Darren Samuelsohn: Well, my socks are still on. I think some people's socks, as Al Hubbard said, may have been knocked off. I mean it was above the fold in the Wall Street Journal the day afterwards in terms of the energy. That was their lead paragraph. Obviously it was our lead story. It wasn't a major change in terms of climate change policy, which we kind of knew going in, that President Bush was not going to change his position on mandatory caps on greenhouse gas emissions. There was increasing speculation that this was going to happen. Some people were reporting with anonymous sources, saying that there was going to be a U-turn. There were people quoting the British prime minister's office saying that there would be a major U-turn. Ultimately there wasn't and I think that might have been the thing that would have had a banner headline maybe across the fold.

Ben Geman: Right, but absent that carbon piece, there was, nonetheless, an element of the speech that was fairly dramatic. And that was, of course, this proposal to just radically and dramatically scale up the amount of renewable and alternative fuels used in the nation's gasoline pool or to displace gasoline. And that got a lot of attention. It's also raising a lot of questions. I mean, look, what he's proposing to do is basically increase by an order of five the amount of renewable fuels. And so that immediately has people wondering, A, will there be enough funding for that? Will there be enough cropland for that? There's a huge number of questions surrounding that one.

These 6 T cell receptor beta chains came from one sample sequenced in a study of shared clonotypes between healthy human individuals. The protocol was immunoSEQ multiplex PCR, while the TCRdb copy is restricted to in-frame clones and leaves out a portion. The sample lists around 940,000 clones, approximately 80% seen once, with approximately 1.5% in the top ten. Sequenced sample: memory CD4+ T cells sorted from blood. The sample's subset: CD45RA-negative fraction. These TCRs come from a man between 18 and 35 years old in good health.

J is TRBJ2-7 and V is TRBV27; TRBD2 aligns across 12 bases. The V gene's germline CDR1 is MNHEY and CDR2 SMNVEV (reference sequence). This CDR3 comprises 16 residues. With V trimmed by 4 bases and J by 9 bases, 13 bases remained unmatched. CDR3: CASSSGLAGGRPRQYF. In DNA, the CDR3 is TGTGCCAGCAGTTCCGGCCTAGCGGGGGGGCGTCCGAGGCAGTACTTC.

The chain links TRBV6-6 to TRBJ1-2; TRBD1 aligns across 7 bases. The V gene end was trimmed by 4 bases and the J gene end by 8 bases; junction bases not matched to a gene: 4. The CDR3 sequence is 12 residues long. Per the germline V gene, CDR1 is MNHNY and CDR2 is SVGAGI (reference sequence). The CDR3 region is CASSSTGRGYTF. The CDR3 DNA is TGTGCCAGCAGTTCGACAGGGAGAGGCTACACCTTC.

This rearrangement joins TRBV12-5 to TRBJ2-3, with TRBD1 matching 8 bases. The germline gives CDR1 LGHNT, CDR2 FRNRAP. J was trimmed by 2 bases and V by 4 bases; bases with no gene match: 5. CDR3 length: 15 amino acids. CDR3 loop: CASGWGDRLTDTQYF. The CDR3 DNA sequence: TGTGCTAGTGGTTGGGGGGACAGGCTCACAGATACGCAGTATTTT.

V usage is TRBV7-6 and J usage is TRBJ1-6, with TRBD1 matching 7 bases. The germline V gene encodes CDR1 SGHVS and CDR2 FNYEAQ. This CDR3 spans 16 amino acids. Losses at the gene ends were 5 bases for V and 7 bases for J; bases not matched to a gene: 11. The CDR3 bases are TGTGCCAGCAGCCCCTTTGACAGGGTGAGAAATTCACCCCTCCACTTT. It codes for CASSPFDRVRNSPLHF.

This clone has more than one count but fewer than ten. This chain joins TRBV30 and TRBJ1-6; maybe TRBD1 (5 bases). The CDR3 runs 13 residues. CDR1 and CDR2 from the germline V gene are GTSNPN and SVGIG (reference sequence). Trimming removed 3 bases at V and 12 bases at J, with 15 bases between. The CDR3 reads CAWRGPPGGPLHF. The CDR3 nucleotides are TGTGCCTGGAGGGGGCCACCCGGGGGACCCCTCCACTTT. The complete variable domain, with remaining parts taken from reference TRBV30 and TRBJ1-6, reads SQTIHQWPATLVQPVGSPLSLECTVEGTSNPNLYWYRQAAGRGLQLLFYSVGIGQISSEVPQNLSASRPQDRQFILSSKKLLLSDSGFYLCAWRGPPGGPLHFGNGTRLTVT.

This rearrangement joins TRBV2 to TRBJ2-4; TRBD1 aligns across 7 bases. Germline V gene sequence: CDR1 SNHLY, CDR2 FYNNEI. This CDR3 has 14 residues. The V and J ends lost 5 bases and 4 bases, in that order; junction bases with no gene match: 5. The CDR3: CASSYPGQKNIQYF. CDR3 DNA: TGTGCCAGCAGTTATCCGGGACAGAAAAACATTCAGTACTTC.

(25 Jan 2007)


Don't be fooled by Bush's defection: his cures are another form of denial

George Monbiot, Guardian
George Bush proposes to deal with climate change by means of smoke and mirrors. So what's new? Only that it is no longer just a metaphor. After six years of obfuscation and denial, the US now insists that we find ways to block some of the sunlight reaching the earth. This means launching either mirrors or clouds of small particles into the atmosphere.

The demand appears in a recent US memo to the Intergovernmental Panel on Climate Change. It describes "modifying solar radiance" as "important insurance" against the threat of climate change. A more accurate description might be important insurance against the need to cut emissions.

Every scheme that could give us a chance of preventing runaway climate change should be considered on its merits. But the proposals for building a global parasol don't have very many. A group of nuclear weapons scientists at the Lawrence Livermore laboratory in California, apparently bored of experimenting with only one kind of mass death, have proposed launching into the atmosphere a million tonnes of tiny aluminium balloons, filled with hydrogen, every year. One unfortunate side-effect would be to eliminate the ozone layer.

Another proposal, from a scientist at the National Centre for Atmospheric Research, in Boulder, Colorado, suggests spraying billions of tonnes of sea-water into the air. Regrettably, the production of small salt particles, while generating obscuring mists, could cause droughts in the countries downwind.
(30 Jan 2007)